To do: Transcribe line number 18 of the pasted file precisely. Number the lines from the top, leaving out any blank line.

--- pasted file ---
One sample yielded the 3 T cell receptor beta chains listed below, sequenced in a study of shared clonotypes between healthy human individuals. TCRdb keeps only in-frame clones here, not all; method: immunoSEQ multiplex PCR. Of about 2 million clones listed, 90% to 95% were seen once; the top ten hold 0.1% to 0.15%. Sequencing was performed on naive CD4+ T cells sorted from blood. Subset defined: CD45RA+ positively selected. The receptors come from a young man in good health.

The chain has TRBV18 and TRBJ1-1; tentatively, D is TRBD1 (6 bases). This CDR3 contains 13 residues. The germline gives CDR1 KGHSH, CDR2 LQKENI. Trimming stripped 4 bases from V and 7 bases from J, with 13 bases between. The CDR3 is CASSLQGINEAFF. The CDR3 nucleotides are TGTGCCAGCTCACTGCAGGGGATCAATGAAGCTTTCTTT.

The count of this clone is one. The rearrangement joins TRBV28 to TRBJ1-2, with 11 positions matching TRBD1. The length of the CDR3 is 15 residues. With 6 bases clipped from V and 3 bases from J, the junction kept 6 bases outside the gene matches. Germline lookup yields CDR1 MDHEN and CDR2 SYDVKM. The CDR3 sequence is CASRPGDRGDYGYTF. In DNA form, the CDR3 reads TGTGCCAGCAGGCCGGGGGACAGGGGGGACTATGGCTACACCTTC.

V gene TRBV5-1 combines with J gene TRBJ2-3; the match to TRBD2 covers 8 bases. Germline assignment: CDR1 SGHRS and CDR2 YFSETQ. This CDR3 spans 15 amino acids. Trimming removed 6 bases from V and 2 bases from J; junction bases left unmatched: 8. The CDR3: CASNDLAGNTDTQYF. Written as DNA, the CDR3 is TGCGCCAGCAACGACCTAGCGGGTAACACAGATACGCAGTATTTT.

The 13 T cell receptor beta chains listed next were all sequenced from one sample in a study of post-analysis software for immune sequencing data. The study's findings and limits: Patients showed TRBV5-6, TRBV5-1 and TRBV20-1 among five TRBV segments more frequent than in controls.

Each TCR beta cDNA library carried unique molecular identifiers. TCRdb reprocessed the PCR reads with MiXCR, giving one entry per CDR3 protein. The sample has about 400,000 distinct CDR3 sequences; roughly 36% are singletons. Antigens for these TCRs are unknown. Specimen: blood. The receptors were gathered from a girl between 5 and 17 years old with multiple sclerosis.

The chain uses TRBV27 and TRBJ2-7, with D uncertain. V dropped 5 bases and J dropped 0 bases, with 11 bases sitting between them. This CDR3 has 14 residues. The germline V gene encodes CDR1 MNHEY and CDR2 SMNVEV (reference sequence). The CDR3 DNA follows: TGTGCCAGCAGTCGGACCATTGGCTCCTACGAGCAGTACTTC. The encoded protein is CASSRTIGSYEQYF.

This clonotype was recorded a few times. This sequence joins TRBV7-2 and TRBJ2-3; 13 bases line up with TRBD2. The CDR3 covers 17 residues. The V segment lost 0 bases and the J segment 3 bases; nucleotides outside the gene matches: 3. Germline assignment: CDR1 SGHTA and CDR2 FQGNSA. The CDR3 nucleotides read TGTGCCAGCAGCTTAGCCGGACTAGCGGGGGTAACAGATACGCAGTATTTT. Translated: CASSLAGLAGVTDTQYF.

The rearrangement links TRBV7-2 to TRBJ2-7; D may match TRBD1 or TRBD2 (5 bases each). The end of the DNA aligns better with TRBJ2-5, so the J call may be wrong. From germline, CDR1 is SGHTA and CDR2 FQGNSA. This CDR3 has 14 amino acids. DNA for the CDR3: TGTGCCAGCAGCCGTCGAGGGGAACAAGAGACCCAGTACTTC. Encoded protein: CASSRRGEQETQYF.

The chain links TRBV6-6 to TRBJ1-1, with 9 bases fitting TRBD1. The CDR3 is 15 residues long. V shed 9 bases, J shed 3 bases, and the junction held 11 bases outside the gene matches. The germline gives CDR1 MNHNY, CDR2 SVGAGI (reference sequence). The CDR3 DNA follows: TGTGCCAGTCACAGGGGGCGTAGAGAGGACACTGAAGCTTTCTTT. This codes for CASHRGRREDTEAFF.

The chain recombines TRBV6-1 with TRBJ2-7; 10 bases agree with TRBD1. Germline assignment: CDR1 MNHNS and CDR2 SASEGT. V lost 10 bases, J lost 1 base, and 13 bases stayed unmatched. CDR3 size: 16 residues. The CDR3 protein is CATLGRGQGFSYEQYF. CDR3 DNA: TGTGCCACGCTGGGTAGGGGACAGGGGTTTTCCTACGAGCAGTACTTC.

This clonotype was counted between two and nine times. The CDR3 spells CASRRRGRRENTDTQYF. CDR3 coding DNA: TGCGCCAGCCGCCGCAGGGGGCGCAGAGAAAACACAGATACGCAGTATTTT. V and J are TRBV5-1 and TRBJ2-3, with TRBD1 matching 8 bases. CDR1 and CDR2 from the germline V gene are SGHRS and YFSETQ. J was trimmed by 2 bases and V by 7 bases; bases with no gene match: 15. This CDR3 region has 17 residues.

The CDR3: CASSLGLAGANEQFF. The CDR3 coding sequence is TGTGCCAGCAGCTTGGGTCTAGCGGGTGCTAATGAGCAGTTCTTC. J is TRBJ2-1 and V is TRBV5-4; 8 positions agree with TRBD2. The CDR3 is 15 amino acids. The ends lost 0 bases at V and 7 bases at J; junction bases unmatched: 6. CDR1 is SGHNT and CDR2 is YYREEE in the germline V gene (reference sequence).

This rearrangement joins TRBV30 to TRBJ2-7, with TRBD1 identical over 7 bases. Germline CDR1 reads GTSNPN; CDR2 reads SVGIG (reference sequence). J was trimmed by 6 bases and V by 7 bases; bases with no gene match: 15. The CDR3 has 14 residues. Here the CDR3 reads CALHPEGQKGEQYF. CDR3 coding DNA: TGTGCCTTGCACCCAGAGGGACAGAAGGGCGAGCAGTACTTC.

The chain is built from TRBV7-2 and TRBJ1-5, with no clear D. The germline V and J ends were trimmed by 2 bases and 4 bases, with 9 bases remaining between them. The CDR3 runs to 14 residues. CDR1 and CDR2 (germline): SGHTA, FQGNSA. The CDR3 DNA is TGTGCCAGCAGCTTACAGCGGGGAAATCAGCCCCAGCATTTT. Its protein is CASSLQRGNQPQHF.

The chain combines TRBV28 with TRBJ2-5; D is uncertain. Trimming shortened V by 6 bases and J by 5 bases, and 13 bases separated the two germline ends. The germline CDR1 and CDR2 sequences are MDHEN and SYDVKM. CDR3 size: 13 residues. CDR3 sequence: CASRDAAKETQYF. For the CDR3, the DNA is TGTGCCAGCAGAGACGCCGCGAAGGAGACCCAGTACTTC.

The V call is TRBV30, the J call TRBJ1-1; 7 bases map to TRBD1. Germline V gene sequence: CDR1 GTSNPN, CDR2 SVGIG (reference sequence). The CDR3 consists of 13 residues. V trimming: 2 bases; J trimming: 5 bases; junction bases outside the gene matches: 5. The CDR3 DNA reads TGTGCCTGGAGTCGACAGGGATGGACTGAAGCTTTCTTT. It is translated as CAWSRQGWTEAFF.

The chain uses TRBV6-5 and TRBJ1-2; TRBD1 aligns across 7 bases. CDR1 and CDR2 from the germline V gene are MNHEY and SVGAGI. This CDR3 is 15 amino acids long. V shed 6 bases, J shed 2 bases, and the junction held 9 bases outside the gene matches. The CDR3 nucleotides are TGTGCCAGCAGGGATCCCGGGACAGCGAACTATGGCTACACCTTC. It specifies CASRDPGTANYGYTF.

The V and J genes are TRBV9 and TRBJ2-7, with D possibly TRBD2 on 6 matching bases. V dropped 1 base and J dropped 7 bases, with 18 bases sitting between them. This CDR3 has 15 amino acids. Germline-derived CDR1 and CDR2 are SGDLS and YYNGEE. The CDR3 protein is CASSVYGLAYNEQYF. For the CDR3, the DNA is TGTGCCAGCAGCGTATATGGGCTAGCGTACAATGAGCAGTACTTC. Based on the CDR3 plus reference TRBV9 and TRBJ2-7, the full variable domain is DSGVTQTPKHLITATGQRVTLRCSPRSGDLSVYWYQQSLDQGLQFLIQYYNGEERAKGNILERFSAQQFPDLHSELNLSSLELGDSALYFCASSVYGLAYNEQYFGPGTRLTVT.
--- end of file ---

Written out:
The chain uses TRBV6-5 and TRBJ1-2; TRBD1 aligns across 7 bases. CDR1 and CDR2 from the germline V gene are MNHEY and SVGAGI. This CDR3 is 15 amino acids long. V shed 6 bases, J shed 2 bases, and the junction held 9 bases outside the gene matches. The CDR3 nucleotides are TGTGCCAGCAGGGATCCCGGGACAGCGAACTATGGCTACACCTTC. It specifies CASRDPGTANYGYTF.